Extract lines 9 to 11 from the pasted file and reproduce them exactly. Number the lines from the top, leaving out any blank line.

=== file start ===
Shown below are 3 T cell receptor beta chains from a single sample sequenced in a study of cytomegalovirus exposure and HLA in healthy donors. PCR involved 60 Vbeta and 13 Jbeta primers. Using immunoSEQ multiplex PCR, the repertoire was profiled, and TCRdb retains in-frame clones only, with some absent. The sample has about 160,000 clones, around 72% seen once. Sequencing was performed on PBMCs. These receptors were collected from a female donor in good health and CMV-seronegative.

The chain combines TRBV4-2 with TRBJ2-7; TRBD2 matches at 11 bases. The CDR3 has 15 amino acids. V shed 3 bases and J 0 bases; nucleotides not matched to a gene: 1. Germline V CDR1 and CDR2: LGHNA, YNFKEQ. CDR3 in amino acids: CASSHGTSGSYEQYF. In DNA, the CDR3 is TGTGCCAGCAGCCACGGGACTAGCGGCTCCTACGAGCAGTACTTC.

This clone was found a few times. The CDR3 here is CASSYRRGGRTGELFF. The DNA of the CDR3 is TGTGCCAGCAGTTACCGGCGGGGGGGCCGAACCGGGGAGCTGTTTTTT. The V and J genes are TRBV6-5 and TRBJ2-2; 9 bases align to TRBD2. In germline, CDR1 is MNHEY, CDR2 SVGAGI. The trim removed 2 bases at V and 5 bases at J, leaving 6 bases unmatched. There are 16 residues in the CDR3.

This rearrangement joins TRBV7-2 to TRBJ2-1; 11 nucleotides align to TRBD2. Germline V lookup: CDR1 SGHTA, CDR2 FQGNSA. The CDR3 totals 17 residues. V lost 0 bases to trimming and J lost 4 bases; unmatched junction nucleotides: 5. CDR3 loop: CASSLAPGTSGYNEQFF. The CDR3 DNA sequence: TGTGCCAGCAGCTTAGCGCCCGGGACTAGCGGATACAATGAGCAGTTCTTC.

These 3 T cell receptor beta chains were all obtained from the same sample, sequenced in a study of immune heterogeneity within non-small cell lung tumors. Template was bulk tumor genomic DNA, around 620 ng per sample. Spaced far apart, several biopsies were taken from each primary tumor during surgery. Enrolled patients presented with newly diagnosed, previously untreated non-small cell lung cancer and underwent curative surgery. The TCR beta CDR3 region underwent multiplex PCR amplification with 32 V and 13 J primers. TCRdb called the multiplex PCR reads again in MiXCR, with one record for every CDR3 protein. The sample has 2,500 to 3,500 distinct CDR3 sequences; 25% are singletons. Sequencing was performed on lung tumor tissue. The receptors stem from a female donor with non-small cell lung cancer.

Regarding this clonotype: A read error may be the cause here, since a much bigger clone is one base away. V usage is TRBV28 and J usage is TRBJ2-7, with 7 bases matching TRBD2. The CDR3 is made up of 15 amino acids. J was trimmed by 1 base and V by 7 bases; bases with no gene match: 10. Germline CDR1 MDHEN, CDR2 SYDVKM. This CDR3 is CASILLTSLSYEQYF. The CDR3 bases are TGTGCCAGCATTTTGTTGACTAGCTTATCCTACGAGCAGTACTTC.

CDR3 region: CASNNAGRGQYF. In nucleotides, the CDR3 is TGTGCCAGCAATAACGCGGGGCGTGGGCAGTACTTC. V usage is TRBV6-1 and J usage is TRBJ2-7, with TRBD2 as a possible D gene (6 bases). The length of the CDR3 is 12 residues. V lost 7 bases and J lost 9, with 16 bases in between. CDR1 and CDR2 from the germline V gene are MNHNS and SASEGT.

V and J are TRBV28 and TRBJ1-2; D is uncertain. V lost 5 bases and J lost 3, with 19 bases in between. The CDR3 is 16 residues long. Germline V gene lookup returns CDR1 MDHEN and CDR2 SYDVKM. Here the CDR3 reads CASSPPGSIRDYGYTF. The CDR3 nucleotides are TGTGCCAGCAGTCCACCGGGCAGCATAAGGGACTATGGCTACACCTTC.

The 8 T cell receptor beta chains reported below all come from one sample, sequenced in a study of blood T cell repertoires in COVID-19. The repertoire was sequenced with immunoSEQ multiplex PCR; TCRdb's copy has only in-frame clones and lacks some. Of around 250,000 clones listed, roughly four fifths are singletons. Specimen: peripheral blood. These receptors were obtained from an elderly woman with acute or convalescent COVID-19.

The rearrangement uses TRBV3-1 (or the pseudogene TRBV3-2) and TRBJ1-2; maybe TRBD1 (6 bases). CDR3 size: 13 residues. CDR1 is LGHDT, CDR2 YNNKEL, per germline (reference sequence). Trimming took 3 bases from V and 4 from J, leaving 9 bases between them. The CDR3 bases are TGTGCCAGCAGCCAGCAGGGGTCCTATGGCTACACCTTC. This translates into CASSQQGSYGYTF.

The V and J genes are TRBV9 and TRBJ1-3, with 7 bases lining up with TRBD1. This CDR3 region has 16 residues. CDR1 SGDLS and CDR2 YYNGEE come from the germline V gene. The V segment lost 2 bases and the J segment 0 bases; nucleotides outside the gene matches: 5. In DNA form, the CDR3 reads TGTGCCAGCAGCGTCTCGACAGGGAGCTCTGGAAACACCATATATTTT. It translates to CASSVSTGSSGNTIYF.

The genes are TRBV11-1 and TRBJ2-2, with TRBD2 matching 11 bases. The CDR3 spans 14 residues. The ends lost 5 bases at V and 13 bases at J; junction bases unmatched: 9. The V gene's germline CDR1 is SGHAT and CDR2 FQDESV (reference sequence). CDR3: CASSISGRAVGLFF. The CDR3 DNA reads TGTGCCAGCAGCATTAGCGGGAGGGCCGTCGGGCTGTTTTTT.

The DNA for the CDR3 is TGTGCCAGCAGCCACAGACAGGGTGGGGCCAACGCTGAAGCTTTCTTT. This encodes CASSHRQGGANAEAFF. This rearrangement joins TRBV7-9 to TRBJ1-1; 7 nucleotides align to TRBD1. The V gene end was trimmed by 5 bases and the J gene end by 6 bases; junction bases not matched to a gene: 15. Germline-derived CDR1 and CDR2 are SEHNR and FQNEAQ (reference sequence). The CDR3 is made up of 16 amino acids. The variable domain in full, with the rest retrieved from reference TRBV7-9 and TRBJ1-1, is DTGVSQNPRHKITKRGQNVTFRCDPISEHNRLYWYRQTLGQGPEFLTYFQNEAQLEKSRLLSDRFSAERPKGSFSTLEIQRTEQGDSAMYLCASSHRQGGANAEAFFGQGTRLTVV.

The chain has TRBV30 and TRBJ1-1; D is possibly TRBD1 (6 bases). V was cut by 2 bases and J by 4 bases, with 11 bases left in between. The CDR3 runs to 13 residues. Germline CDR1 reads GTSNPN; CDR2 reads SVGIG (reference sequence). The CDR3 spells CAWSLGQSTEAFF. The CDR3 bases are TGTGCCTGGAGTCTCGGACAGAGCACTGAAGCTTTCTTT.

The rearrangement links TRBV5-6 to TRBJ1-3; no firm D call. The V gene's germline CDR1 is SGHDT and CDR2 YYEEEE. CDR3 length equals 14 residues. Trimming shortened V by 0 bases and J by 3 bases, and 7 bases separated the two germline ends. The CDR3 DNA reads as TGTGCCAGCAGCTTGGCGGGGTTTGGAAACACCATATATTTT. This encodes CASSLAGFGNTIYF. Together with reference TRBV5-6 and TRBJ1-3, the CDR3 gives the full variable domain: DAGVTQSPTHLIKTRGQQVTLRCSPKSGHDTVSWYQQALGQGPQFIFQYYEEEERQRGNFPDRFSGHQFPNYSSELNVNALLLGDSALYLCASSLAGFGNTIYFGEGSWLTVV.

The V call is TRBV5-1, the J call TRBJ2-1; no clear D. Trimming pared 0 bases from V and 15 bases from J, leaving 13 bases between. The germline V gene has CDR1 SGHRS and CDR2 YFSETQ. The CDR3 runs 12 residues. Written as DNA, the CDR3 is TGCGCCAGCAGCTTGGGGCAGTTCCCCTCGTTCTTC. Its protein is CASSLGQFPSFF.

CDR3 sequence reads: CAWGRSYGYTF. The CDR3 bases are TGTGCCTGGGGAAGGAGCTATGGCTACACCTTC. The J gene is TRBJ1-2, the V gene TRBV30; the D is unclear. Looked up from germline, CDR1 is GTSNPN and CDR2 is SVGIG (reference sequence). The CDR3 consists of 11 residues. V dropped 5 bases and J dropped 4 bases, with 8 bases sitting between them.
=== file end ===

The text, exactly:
The 8 T cell receptor beta chains reported below all come from one sample, sequenced in a study of blood T cell repertoires in COVID-19. The repertoire was sequenced with immunoSEQ multiplex PCR; TCRdb's copy has only in-frame clones and lacks some. Of around 250,000 clones listed, roughly four fifths are singletons. Specimen: peripheral blood. These receptors were obtained from an elderly woman with acute or convalescent COVID-19.

The rearrangement uses TRBV3-1 (or the pseudogene TRBV3-2) and TRBJ1-2; maybe TRBD1 (6 bases). CDR3 size: 13 residues. CDR1 is LGHDT, CDR2 YNNKEL, per germline (reference sequence). Trimming took 3 bases from V and 4 from J, leaving 9 bases between them. The CDR3 bases are TGTGCCAGCAGCCAGCAGGGGTCCTATGGCTACACCTTC. This translates into CASSQQGSYGYTF.

The V and J genes are TRBV9 and TRBJ1-3, with 7 bases lining up with TRBD1. This CDR3 region has 16 residues. CDR1 SGDLS and CDR2 YYNGEE come from the germline V gene. The V segment lost 2 bases and the J segment 0 bases; nucleotides outside the gene matches: 5. In DNA form, the CDR3 reads TGTGCCAGCAGCGTCTCGACAGGGAGCTCTGGAAACACCATATATTTT. It translates to CASSVSTGSSGNTIYF.